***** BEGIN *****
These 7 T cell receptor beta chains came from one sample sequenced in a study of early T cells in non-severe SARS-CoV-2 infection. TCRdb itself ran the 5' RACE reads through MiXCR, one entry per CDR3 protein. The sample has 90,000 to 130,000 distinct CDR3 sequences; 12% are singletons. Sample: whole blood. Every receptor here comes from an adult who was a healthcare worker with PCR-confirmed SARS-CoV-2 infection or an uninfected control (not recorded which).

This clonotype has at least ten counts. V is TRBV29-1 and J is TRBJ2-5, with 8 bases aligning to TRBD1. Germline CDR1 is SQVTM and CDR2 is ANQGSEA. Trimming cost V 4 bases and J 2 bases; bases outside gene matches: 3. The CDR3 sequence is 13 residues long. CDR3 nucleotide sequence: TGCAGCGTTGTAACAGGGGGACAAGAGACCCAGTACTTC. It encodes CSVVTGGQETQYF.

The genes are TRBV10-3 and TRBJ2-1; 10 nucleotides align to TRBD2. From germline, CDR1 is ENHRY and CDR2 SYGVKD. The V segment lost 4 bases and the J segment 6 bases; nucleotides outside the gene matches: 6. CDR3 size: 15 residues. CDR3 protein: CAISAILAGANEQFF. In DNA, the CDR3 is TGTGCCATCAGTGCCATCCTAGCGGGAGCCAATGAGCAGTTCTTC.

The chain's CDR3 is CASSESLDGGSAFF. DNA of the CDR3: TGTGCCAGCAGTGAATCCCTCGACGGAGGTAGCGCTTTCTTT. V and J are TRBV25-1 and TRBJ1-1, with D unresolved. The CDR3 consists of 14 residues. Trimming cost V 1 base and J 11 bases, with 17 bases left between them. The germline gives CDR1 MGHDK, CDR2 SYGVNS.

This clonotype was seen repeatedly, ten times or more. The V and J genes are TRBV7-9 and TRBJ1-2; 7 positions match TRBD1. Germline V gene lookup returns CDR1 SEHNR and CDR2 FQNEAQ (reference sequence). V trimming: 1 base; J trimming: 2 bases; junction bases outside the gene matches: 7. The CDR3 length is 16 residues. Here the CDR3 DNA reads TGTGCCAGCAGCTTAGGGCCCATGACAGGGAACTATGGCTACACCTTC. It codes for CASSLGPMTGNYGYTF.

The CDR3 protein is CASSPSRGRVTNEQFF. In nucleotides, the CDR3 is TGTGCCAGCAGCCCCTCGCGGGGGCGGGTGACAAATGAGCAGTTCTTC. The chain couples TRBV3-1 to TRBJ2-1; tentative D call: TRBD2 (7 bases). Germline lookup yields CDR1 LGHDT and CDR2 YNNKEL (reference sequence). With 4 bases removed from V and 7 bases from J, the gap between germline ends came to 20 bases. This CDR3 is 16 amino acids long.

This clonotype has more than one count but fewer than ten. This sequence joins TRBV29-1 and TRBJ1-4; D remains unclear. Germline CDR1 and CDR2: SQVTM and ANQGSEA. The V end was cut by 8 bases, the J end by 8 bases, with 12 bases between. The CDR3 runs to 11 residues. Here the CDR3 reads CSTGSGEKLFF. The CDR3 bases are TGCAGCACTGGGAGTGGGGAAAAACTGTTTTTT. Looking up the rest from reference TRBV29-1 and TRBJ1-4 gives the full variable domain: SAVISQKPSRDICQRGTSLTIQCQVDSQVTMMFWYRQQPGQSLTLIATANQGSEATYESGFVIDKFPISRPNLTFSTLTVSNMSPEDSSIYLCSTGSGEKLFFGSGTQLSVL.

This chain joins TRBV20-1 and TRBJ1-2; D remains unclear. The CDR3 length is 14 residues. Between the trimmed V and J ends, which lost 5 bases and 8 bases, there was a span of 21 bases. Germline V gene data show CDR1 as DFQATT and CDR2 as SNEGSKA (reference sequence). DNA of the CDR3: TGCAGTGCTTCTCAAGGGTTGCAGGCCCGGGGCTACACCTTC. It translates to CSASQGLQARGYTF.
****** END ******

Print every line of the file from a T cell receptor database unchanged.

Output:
These 7 T cell receptor beta chains came from one sample sequenced in a study of early T cells in non-severe SARS-CoV-2 infection. TCRdb itself ran the 5' RACE reads through MiXCR, one entry per CDR3 protein. The sample has 90,000 to 130,000 distinct CDR3 sequences; 12% are singletons. Sample: whole blood. Every receptor here comes from an adult who was a healthcare worker with PCR-confirmed SARS-CoV-2 infection or an uninfected control (not recorded which).

This clonotype has at least ten counts. V is TRBV29-1 and J is TRBJ2-5, with 8 bases aligning to TRBD1. Germline CDR1 is SQVTM and CDR2 is ANQGSEA. Trimming cost V 4 bases and J 2 bases; bases outside gene matches: 3. The CDR3 sequence is 13 residues long. CDR3 nucleotide sequence: TGCAGCGTTGTAACAGGGGGACAAGAGACCCAGTACTTC. It encodes CSVVTGGQETQYF.

The genes are TRBV10-3 and TRBJ2-1; 10 nucleotides align to TRBD2. From germline, CDR1 is ENHRY and CDR2 SYGVKD. The V segment lost 4 bases and the J segment 6 bases; nucleotides outside the gene matches: 6. CDR3 size: 15 residues. CDR3 protein: CAISAILAGANEQFF. In DNA, the CDR3 is TGTGCCATCAGTGCCATCCTAGCGGGAGCCAATGAGCAGTTCTTC.

The chain's CDR3 is CASSESLDGGSAFF. DNA of the CDR3: TGTGCCAGCAGTGAATCCCTCGACGGAGGTAGCGCTTTCTTT. V and J are TRBV25-1 and TRBJ1-1, with D unresolved. The CDR3 consists of 14 residues. Trimming cost V 1 base and J 11 bases, with 17 bases left between them. The germline gives CDR1 MGHDK, CDR2 SYGVNS.

This clonotype was seen repeatedly, ten times or more. The V and J genes are TRBV7-9 and TRBJ1-2; 7 positions match TRBD1. Germline V gene lookup returns CDR1 SEHNR and CDR2 FQNEAQ (reference sequence). V trimming: 1 base; J trimming: 2 bases; junction bases outside the gene matches: 7. The CDR3 length is 16 residues. Here the CDR3 DNA reads TGTGCCAGCAGCTTAGGGCCCATGACAGGGAACTATGGCTACACCTTC. It codes for CASSLGPMTGNYGYTF.

The CDR3 protein is CASSPSRGRVTNEQFF. In nucleotides, the CDR3 is TGTGCCAGCAGCCCCTCGCGGGGGCGGGTGACAAATGAGCAGTTCTTC. The chain couples TRBV3-1 to TRBJ2-1; tentative D call: TRBD2 (7 bases). Germline lookup yields CDR1 LGHDT and CDR2 YNNKEL (reference sequence). With 4 bases removed from V and 7 bases from J, the gap between germline ends came to 20 bases. This CDR3 is 16 amino acids long.

This clonotype has more than one count but fewer than ten. This sequence joins TRBV29-1 and TRBJ1-4; D remains unclear. Germline CDR1 and CDR2: SQVTM and ANQGSEA. The V end was cut by 8 bases, the J end by 8 bases, with 12 bases between. The CDR3 runs to 11 residues. Here the CDR3 reads CSTGSGEKLFF. The CDR3 bases are TGCAGCACTGGGAGTGGGGAAAAACTGTTTTTT. Looking up the rest from reference TRBV29-1 and TRBJ1-4 gives the full variable domain: SAVISQKPSRDICQRGTSLTIQCQVDSQVTMMFWYRQQPGQSLTLIATANQGSEATYESGFVIDKFPISRPNLTFSTLTVSNMSPEDSSIYLCSTGSGEKLFFGSGTQLSVL.

This chain joins TRBV20-1 and TRBJ1-2; D remains unclear. The CDR3 length is 14 residues. Between the trimmed V and J ends, which lost 5 bases and 8 bases, there was a span of 21 bases. Germline V gene data show CDR1 as DFQATT and CDR2 as SNEGSKA (reference sequence). DNA of the CDR3: TGCAGTGCTTCTCAAGGGTTGCAGGCCCGGGGCTACACCTTC. It translates to CSASQGLQARGYTF.